love is a quiet thing, something that requires no recognition from others. when paul lists the second of his "love is not" characteristics, i am reminded of the two men who stood in the temple praying--the story jesus tells in luke 18. one, a pharisee, thanks God that he is not like others men who commit all sorts of sins; he speaks loudly so that those around him may know that he's not like another man who is also in the temple praying. the second man, a "publican," simply prays for mercy, knowing that he, like every other person, has done wrong. the first man is not really addressing God but has come to the temple so that others can see how righteous he is. because he is more concerned with how others perceive him, any good acts he performs are done to impress others with his righteousness, not out of any genuine love for anyone other than himself. the second man recognizes his own shortcomings and senses the contempt that others, especially those like the boastful pharisee, feel for him. his only concern is that God see him for what he is: a human who struggles and fails and continues to try to live a better life.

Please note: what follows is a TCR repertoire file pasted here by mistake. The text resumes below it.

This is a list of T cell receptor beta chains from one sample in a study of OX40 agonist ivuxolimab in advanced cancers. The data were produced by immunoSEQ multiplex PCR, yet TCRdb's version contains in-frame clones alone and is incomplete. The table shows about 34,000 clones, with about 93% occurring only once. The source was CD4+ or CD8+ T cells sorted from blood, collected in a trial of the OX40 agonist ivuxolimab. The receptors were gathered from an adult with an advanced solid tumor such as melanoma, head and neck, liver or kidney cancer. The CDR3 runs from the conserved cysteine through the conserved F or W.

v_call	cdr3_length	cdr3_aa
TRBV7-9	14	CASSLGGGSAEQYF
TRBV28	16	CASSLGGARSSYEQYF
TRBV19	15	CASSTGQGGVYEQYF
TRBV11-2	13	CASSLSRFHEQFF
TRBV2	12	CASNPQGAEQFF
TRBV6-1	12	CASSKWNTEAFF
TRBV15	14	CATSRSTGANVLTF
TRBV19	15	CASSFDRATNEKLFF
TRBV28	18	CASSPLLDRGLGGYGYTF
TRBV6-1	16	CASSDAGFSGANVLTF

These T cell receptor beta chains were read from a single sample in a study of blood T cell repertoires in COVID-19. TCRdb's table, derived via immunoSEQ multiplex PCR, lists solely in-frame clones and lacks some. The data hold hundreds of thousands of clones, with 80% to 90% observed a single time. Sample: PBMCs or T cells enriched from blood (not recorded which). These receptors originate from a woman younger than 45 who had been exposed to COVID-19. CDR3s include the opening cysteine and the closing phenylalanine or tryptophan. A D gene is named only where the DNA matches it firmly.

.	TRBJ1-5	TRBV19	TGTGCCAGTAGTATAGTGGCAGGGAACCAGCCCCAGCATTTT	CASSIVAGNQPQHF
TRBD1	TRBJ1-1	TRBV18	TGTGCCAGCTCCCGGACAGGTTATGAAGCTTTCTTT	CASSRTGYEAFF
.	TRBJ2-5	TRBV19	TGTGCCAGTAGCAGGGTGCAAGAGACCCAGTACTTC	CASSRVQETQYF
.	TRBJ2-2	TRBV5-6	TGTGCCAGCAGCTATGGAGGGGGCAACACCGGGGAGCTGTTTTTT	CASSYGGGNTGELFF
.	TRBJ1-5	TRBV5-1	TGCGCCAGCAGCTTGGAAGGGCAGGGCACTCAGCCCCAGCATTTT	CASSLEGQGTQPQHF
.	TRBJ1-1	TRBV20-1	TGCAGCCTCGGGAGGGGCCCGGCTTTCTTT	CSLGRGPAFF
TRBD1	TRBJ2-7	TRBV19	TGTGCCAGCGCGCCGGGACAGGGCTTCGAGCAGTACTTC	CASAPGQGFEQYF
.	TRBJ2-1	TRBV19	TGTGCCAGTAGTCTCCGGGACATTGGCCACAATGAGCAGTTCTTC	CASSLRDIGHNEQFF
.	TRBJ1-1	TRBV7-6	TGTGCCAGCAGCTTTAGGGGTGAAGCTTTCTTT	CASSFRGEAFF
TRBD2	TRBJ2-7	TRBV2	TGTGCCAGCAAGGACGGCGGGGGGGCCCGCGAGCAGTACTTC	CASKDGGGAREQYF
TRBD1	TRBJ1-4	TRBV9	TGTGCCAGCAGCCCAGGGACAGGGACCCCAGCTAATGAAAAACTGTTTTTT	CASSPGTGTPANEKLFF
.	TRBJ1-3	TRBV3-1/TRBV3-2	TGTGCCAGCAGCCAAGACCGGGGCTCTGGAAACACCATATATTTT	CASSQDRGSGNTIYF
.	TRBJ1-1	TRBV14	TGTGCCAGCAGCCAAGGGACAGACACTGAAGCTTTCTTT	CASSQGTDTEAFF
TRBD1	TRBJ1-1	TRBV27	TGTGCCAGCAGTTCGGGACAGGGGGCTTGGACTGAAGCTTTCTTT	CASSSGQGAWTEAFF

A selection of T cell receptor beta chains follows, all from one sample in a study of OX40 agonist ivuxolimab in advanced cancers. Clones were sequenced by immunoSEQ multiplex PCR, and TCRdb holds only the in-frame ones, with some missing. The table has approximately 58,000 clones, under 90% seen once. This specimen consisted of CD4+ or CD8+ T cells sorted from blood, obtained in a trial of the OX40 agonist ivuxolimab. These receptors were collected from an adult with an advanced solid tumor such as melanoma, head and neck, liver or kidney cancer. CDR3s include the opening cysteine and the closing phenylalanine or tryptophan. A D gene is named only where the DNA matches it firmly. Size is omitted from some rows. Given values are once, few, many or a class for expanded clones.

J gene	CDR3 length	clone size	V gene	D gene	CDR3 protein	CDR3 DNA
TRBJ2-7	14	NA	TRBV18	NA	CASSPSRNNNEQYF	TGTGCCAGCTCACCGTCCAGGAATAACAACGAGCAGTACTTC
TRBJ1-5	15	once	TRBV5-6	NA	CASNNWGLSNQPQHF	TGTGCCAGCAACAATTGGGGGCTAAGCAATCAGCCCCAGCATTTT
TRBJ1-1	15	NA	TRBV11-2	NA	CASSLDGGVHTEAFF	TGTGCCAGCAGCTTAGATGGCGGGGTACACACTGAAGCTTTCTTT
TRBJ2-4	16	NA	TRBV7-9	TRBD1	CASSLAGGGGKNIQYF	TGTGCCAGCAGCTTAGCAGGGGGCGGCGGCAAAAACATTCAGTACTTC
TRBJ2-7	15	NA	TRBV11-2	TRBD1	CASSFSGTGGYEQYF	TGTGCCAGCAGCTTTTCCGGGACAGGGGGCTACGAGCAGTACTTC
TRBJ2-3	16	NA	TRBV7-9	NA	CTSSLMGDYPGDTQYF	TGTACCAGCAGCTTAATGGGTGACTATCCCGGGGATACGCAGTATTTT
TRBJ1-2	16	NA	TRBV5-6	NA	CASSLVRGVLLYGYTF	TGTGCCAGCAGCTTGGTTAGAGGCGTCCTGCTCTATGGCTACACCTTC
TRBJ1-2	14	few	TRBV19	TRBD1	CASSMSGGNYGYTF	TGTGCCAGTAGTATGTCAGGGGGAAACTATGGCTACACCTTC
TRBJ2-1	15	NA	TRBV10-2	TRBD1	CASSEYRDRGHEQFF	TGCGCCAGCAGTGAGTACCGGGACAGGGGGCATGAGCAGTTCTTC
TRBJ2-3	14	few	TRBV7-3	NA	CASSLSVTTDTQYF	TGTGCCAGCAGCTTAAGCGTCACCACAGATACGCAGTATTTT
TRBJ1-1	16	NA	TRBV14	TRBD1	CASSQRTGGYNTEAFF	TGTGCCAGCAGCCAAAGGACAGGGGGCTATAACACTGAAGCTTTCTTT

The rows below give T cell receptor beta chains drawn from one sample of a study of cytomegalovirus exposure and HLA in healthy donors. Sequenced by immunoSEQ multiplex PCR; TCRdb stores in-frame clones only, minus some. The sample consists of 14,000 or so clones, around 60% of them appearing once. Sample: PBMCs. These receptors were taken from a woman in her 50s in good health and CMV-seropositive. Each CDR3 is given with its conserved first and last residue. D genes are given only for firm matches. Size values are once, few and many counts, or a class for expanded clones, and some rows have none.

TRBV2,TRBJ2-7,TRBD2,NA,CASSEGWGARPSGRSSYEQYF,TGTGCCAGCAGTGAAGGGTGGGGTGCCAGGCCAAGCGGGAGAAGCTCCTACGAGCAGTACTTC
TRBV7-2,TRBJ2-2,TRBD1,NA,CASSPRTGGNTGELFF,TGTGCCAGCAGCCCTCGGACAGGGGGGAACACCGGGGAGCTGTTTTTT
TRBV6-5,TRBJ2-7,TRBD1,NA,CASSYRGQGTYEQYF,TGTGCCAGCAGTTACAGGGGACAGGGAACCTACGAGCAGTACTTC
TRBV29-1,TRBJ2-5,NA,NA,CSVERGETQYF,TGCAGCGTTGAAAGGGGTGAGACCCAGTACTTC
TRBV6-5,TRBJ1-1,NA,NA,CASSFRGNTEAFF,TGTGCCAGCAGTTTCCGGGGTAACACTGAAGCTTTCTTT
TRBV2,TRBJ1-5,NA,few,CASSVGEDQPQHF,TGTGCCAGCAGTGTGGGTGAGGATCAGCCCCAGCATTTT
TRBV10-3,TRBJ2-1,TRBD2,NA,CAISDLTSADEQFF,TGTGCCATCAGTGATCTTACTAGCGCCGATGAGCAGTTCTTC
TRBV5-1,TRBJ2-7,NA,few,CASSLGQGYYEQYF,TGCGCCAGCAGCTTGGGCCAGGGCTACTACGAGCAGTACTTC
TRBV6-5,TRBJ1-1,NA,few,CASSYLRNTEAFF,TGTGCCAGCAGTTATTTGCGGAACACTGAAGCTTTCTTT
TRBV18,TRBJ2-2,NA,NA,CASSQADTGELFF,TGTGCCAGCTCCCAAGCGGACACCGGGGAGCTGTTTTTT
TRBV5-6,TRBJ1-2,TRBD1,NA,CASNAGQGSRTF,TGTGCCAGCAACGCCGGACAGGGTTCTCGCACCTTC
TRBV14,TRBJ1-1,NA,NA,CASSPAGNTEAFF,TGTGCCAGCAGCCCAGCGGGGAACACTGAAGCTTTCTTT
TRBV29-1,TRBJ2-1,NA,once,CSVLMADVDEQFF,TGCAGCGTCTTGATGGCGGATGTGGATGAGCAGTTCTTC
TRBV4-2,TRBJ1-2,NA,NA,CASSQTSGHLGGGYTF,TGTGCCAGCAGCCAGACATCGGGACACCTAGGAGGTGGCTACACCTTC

we all have some of both men in us. we want others to see us as good people, people whose hearts are filled with love, and sometimes we let our need to be recognized for seeking to do good take precedence over the right motivation of doing good for the benefit of others. if our hearts are filled with love, it is not the recognition of others that is important; we act out of love because love is at our very core. the needs of others are uppermost in our minds, and whether others see the actions that flow from the love in our hearts is of no consequence.
may we make the right effort that moves us from being like the self-righteous pharisee toward being like the repentant publican. may we recognize that we all fail to live up to our ideals and keep trying to fill our hearts with love for love's own sake. shalom.